CS Talk

Karen Ullrich, Meta

Host: Smita Krishnaswamy

Title: Getting the most *out* of your representations

Abstract:

The goal of source compression is to map any outcome of a discrete random variable $x ∼ p_d(x)$ in a finite symbol space $x ∈ S$ to its shortest possible binary representation. Given a tractable model probability mass function (PMF) $p(x)$ that approximates $p_d(x)$, entropy coders provide such an optimal mapping. As a result, the task of source compression is simplified to identifying a good model PMF for the data at hand.Even though the setup as described is the most commonly used one, there are restrictions to it. Entropy coders can only process one dimensional variables and process them sequentially. Hence the structure of the entropy coder implies a sequential structure of the data. This is a problem when compressing sets instead of sequences. In the first part of the talk, I present an optimal codec for sets [1]. The problem we encounter for sets can be generalized for many other structural priors in data. In the second part of the talk I thus investigate the problem. We generalize rate distortion theory for structural data priors and develop a strategy to learn codecs for this data [2].[1] Improving Lossless Compression Rates via Monte Carlo Bits-Back Coding; Yangjun Ruan, Karen Ullrich, Daniel Severo, James Townsend, Ashish Khisti, Arnaud Doucet, Alireza Makhzani, Chris J Maddison; Oral @ICML [2] Lossy Compression for Lossless Prediction; Yann Dubois, Benjamin Bloem-Reddy, Karen Ullrich, Chris J Maddison; Spotlight @ Neurips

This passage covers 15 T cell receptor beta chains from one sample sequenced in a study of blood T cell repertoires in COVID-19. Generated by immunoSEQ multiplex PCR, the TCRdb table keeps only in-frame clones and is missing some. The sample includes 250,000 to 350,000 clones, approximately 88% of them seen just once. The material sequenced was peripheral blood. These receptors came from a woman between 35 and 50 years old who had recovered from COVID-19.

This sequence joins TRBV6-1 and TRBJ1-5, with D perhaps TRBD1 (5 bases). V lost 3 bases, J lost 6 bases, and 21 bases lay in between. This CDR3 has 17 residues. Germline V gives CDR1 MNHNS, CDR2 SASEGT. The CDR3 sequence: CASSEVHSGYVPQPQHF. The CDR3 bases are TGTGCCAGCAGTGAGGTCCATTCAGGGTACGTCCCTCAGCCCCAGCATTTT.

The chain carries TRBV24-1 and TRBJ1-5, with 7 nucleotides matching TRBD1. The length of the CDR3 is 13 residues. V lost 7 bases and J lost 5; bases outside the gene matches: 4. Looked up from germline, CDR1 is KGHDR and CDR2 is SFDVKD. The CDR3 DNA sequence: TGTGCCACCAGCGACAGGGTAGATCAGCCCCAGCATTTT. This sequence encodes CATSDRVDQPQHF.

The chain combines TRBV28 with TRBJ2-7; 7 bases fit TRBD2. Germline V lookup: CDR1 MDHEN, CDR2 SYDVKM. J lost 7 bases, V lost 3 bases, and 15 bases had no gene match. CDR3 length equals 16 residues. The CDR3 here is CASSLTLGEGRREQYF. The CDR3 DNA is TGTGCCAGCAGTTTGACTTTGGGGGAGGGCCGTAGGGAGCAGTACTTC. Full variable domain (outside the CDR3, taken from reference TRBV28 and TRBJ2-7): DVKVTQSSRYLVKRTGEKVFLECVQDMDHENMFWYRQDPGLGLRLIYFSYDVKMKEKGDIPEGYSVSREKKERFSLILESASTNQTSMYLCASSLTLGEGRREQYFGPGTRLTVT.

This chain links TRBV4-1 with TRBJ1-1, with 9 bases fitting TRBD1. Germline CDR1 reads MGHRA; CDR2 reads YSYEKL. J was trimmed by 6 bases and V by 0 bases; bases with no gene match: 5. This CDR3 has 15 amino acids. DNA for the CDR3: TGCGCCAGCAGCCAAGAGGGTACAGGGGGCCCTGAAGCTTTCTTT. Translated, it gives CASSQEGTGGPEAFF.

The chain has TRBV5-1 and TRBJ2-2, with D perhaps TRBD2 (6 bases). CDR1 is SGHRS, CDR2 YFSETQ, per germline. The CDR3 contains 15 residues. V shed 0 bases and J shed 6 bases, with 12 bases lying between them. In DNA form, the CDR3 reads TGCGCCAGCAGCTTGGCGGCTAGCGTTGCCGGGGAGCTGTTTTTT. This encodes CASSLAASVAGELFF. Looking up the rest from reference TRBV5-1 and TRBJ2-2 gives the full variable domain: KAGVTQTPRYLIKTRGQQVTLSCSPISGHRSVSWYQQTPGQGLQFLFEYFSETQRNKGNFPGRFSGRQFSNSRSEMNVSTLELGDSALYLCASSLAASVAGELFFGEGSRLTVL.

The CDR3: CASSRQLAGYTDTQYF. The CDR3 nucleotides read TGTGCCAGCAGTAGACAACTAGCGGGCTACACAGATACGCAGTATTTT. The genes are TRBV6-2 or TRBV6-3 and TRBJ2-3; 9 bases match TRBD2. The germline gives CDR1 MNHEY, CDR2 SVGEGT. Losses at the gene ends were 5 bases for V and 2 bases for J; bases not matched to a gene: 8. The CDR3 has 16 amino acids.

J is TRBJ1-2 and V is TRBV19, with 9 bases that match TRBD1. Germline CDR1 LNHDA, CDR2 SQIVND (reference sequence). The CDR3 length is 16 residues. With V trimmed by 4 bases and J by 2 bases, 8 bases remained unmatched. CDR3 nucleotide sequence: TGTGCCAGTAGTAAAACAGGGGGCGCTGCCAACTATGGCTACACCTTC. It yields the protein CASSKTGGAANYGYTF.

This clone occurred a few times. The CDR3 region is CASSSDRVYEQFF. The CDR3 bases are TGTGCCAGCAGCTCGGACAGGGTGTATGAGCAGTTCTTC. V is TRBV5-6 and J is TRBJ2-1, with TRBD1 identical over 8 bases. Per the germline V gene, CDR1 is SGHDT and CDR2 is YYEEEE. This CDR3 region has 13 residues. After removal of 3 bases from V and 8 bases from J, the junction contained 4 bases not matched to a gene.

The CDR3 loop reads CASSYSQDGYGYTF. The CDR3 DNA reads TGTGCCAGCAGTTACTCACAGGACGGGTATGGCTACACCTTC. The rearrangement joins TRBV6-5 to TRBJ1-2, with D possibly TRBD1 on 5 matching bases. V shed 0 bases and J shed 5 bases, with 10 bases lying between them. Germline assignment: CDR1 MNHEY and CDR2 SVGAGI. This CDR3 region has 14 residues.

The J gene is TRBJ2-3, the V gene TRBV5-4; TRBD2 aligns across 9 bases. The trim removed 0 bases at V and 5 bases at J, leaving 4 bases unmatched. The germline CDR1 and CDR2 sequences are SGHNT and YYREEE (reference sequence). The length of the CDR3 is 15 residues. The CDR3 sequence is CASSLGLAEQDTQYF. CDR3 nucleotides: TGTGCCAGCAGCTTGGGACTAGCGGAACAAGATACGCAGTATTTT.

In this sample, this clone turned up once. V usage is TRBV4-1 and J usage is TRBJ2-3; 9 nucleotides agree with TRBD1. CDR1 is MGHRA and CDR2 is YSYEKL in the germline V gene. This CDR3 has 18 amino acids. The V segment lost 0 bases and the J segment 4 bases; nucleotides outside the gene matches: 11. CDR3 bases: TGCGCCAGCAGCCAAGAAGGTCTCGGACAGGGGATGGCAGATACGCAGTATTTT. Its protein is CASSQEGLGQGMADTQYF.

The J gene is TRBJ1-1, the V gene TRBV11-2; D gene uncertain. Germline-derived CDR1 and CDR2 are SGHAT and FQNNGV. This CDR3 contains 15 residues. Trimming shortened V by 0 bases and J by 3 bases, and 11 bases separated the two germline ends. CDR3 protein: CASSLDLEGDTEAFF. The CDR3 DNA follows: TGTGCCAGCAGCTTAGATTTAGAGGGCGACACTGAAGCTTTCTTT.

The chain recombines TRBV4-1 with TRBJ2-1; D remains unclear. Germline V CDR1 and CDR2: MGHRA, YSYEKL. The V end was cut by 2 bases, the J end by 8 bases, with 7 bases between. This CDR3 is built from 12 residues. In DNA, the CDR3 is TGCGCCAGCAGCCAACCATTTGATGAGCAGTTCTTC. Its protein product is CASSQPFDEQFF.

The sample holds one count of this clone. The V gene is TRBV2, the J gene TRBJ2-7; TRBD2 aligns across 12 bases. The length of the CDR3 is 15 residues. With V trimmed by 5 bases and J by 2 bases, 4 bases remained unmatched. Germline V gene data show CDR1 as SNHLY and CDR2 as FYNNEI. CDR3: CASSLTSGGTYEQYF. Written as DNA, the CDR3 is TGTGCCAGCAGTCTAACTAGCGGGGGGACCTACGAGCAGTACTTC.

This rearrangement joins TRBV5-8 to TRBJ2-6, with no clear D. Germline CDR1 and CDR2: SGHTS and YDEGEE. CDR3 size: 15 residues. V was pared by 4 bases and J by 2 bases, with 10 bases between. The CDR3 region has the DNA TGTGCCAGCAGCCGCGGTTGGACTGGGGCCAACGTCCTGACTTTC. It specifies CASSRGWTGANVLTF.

Bio:

I am a research scientist (s/h) at FAIR NY and am actively collaborating with researchers from the Vector Institute and the UoAmsterdam. My main research focus lies in the intersection of information theory and probabilistic machine learning / deep learning .I previously completed a PhD under the supervision of Prof. Max Welling. Prior to that, I worked at the Austrian Research Institute for AI, Intelligent Music Processing and Machine Learning Group lead by Prof. Gerhard Widmer. I studied Physics and Numerical Simulations in Leipzig and Amsterdam.